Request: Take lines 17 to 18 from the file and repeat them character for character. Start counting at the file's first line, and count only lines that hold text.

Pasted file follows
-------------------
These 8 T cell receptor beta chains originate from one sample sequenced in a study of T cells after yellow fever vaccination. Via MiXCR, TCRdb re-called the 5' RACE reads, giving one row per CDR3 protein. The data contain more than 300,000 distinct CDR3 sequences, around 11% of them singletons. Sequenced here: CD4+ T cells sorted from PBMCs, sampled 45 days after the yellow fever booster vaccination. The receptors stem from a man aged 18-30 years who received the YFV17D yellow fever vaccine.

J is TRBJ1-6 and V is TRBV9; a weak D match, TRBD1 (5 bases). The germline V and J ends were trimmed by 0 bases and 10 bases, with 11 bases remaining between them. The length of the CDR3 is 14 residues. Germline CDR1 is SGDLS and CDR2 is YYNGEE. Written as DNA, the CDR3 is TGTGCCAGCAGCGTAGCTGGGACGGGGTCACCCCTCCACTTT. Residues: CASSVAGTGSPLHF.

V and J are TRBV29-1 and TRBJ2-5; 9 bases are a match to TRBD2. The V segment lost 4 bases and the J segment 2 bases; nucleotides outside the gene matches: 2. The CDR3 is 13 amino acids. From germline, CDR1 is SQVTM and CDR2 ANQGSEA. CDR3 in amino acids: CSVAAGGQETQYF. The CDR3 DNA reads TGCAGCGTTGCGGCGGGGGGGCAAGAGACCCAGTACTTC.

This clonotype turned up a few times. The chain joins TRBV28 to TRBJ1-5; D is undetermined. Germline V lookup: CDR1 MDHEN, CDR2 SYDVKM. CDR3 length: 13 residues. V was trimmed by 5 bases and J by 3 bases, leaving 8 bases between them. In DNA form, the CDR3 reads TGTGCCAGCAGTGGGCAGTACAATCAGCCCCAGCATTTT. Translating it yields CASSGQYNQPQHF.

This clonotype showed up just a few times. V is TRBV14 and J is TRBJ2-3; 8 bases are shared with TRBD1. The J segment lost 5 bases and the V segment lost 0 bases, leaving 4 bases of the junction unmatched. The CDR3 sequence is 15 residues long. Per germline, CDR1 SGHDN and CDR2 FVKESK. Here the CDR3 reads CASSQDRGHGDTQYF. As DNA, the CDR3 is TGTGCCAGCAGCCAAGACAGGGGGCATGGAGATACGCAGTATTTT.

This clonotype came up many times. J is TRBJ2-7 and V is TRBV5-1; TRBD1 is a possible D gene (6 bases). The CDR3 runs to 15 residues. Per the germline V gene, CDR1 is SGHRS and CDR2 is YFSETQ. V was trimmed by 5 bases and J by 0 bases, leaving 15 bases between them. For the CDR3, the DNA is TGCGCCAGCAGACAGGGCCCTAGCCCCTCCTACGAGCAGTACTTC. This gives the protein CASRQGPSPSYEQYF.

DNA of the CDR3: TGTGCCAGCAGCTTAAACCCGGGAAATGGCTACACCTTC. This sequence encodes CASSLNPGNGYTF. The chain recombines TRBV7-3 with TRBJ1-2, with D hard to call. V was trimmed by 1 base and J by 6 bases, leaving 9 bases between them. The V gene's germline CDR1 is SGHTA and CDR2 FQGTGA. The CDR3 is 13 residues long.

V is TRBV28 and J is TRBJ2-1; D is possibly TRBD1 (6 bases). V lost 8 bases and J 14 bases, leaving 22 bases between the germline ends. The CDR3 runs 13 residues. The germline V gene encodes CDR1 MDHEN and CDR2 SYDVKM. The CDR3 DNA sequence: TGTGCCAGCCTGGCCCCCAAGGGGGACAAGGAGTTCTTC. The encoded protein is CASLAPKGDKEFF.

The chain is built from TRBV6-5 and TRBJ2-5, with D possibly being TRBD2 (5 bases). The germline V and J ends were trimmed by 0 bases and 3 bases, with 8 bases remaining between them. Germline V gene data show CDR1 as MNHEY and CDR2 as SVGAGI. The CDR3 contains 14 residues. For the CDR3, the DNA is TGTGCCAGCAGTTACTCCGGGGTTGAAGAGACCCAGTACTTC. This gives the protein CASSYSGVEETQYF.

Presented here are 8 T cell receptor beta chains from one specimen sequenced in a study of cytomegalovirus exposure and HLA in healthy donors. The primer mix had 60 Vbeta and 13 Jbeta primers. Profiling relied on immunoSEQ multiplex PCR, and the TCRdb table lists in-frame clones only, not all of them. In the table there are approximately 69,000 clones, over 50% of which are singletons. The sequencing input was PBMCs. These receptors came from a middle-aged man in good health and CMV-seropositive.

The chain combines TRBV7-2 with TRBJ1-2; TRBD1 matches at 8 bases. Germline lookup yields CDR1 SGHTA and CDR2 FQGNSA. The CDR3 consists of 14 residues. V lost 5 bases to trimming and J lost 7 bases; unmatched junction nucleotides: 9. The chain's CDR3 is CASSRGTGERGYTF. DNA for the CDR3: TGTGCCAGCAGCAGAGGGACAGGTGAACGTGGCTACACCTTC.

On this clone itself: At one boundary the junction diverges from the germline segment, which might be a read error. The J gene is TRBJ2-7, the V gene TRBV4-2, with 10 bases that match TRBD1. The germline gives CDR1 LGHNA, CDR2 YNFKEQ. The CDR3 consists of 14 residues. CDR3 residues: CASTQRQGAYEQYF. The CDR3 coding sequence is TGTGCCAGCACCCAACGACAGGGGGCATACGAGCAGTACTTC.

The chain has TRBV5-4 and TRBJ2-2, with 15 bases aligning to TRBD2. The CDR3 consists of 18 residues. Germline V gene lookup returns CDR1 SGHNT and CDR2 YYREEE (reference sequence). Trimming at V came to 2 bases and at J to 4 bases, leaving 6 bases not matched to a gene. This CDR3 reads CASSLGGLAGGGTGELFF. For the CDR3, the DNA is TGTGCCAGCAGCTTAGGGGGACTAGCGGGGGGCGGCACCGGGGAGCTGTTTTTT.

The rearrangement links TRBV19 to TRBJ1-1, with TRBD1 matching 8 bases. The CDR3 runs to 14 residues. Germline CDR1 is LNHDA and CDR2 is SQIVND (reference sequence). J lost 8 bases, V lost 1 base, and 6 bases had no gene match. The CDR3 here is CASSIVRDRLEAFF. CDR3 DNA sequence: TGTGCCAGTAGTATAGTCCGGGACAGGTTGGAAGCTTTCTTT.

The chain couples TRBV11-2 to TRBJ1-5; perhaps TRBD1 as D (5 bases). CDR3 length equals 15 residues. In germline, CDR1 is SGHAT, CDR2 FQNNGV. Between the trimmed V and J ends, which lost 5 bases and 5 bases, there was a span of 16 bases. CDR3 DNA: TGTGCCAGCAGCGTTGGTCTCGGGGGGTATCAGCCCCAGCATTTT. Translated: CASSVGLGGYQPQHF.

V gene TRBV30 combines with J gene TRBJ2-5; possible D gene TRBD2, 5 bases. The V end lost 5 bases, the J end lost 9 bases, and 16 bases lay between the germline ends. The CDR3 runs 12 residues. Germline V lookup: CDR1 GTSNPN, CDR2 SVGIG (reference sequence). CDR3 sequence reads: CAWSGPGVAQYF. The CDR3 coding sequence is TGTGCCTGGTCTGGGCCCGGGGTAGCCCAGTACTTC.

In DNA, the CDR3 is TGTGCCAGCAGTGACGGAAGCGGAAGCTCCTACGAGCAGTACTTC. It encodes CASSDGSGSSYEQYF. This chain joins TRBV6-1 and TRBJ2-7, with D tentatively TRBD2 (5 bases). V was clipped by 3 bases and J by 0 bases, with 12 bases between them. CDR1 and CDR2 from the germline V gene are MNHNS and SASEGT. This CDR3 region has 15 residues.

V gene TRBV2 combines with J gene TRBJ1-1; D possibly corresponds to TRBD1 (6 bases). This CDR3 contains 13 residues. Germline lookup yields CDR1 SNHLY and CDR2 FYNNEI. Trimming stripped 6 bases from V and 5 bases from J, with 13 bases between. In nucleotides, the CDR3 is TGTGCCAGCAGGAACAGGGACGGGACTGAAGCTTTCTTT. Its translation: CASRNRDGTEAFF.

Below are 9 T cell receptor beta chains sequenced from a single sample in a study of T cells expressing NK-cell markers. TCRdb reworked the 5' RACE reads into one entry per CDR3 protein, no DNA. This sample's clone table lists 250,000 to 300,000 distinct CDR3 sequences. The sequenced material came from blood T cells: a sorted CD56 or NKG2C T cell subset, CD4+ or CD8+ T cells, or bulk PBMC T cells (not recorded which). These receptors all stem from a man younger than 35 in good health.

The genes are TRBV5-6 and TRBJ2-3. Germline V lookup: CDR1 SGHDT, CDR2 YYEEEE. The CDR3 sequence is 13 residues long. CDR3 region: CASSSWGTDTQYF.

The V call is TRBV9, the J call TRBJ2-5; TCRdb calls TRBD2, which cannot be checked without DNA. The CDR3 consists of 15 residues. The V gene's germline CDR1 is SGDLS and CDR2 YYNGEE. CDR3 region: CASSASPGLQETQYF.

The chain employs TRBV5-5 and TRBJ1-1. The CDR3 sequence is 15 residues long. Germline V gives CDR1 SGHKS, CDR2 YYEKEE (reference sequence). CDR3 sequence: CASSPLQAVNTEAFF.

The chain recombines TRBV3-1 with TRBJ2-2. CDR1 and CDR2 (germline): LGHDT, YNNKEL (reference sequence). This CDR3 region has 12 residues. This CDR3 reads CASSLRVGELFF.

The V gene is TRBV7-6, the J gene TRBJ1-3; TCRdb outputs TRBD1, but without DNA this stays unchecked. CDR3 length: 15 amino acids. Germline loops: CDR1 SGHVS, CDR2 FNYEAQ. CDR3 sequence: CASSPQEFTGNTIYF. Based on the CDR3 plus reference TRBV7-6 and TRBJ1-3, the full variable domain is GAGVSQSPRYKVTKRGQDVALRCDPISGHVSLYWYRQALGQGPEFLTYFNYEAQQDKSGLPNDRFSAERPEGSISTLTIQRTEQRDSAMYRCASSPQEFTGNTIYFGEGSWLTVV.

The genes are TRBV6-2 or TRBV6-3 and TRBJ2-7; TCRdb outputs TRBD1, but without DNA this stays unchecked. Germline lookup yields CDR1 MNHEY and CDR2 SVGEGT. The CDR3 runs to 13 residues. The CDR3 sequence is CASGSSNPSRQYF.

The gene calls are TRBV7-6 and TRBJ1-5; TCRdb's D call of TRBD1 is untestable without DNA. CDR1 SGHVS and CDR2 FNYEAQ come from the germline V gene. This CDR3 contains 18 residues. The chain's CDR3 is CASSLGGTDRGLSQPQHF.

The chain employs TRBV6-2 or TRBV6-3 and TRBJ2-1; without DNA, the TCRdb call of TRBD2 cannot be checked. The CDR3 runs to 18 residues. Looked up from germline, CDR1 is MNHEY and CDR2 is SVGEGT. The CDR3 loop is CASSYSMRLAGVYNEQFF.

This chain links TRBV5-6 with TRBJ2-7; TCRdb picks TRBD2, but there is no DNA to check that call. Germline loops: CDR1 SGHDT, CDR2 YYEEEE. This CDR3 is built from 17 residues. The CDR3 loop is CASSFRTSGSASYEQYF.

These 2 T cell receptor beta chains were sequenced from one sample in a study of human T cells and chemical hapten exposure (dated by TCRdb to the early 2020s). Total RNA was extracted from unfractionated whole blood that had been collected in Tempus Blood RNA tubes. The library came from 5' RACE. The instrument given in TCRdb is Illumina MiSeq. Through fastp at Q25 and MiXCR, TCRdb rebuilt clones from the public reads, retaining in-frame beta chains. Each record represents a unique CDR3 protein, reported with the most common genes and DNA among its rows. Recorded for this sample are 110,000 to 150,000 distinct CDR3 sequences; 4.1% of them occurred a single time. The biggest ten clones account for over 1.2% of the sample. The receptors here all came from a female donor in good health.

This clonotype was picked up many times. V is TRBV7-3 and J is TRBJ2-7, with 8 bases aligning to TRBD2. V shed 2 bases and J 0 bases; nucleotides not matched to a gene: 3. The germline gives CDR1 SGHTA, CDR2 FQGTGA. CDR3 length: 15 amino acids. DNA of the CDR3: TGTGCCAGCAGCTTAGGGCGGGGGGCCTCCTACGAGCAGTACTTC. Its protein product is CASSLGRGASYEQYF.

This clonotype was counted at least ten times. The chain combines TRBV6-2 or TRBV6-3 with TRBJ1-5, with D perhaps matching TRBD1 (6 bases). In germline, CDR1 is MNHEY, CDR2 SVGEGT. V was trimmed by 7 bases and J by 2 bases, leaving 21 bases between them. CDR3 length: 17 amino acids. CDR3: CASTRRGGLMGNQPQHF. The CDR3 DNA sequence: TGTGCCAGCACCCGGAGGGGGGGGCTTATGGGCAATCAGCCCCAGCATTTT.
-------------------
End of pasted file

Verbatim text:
In DNA, the CDR3 is TGTGCCAGCAGTGACGGAAGCGGAAGCTCCTACGAGCAGTACTTC. It encodes CASSDGSGSSYEQYF. This chain joins TRBV6-1 and TRBJ2-7, with D tentatively TRBD2 (5 bases). V was clipped by 3 bases and J by 0 bases, with 12 bases between them. CDR1 and CDR2 from the germline V gene are MNHNS and SASEGT. This CDR3 region has 15 residues.

V gene TRBV2 combines with J gene TRBJ1-1; D possibly corresponds to TRBD1 (6 bases). This CDR3 contains 13 residues. Germline lookup yields CDR1 SNHLY and CDR2 FYNNEI. Trimming stripped 6 bases from V and 5 bases from J, with 13 bases between. In nucleotides, the CDR3 is TGTGCCAGCAGGAACAGGGACGGGACTGAAGCTTTCTTT. Its translation: CASRNRDGTEAFF.